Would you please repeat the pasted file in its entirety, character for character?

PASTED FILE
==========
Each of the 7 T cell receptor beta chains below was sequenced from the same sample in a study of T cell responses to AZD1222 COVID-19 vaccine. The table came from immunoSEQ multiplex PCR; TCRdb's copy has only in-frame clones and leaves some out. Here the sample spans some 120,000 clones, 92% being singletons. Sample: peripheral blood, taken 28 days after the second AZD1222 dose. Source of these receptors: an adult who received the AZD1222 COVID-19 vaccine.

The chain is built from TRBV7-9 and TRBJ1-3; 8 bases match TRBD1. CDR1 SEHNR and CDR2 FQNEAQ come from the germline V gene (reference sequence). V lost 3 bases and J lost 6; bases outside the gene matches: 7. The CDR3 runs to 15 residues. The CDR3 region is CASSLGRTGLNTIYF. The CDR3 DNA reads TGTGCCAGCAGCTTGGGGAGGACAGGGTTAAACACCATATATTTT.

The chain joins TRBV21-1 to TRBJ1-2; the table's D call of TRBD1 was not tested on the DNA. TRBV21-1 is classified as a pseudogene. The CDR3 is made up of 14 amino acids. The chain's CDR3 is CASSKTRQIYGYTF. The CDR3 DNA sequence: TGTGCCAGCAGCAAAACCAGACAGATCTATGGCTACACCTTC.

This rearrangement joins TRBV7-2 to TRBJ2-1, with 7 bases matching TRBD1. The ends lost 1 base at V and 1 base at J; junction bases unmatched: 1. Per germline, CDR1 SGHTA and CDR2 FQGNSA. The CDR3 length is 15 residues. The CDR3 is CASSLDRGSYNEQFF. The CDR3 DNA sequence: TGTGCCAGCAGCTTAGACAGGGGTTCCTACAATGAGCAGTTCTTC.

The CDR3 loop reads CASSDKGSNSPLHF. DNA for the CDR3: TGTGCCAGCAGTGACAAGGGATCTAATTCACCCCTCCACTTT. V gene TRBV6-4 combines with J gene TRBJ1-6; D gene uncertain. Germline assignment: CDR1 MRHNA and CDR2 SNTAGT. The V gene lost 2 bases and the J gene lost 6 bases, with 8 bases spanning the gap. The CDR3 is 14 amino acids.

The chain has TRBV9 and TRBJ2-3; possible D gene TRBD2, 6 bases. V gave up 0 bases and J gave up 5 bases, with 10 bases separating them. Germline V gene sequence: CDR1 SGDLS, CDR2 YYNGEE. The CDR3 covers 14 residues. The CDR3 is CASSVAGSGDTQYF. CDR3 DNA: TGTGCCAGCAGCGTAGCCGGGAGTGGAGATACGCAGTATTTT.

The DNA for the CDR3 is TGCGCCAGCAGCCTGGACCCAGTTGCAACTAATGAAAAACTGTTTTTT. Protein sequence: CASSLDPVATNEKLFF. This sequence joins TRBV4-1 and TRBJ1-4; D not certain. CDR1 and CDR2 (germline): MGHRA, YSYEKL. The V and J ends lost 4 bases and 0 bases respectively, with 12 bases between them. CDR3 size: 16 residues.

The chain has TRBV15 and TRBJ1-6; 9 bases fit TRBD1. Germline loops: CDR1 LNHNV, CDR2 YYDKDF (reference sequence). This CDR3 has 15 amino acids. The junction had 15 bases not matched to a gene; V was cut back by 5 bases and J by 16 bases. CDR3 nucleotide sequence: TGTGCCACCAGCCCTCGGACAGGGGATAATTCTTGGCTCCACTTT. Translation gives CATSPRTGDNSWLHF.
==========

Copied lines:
Each of the 7 T cell receptor beta chains below was sequenced from the same sample in a study of T cell responses to AZD1222 COVID-19 vaccine. The table came from immunoSEQ multiplex PCR; TCRdb's copy has only in-frame clones and leaves some out. Here the sample spans some 120,000 clones, 92% being singletons. Sample: peripheral blood, taken 28 days after the second AZD1222 dose. Source of these receptors: an adult who received the AZD1222 COVID-19 vaccine.

The chain is built from TRBV7-9 and TRBJ1-3; 8 bases match TRBD1. CDR1 SEHNR and CDR2 FQNEAQ come from the germline V gene (reference sequence). V lost 3 bases and J lost 6; bases outside the gene matches: 7. The CDR3 runs to 15 residues. The CDR3 region is CASSLGRTGLNTIYF. The CDR3 DNA reads TGTGCCAGCAGCTTGGGGAGGACAGGGTTAAACACCATATATTTT.

The chain joins TRBV21-1 to TRBJ1-2; the table's D call of TRBD1 was not tested on the DNA. TRBV21-1 is classified as a pseudogene. The CDR3 is made up of 14 amino acids. The chain's CDR3 is CASSKTRQIYGYTF. The CDR3 DNA sequence: TGTGCCAGCAGCAAAACCAGACAGATCTATGGCTACACCTTC.

This rearrangement joins TRBV7-2 to TRBJ2-1, with 7 bases matching TRBD1. The ends lost 1 base at V and 1 base at J; junction bases unmatched: 1. Per germline, CDR1 SGHTA and CDR2 FQGNSA. The CDR3 length is 15 residues. The CDR3 is CASSLDRGSYNEQFF. The CDR3 DNA sequence: TGTGCCAGCAGCTTAGACAGGGGTTCCTACAATGAGCAGTTCTTC.

The CDR3 loop reads CASSDKGSNSPLHF. DNA for the CDR3: TGTGCCAGCAGTGACAAGGGATCTAATTCACCCCTCCACTTT. V gene TRBV6-4 combines with J gene TRBJ1-6; D gene uncertain. Germline assignment: CDR1 MRHNA and CDR2 SNTAGT. The V gene lost 2 bases and the J gene lost 6 bases, with 8 bases spanning the gap. The CDR3 is 14 amino acids.

The chain has TRBV9 and TRBJ2-3; possible D gene TRBD2, 6 bases. V gave up 0 bases and J gave up 5 bases, with 10 bases separating them. Germline V gene sequence: CDR1 SGDLS, CDR2 YYNGEE. The CDR3 covers 14 residues. The CDR3 is CASSVAGSGDTQYF. CDR3 DNA: TGTGCCAGCAGCGTAGCCGGGAGTGGAGATACGCAGTATTTT.

The DNA for the CDR3 is TGCGCCAGCAGCCTGGACCCAGTTGCAACTAATGAAAAACTGTTTTTT. Protein sequence: CASSLDPVATNEKLFF. This sequence joins TRBV4-1 and TRBJ1-4; D not certain. CDR1 and CDR2 (germline): MGHRA, YSYEKL. The V and J ends lost 4 bases and 0 bases respectively, with 12 bases between them. CDR3 size: 16 residues.

The chain has TRBV15 and TRBJ1-6; 9 bases fit TRBD1. Germline loops: CDR1 LNHNV, CDR2 YYDKDF (reference sequence). This CDR3 has 15 amino acids. The junction had 15 bases not matched to a gene; V was cut back by 5 bases and J by 16 bases. CDR3 nucleotide sequence: TGTGCCACCAGCCCTCGGACAGGGGATAATTCTTGGCTCCACTTT. Translation gives CATSPRTGDNSWLHF.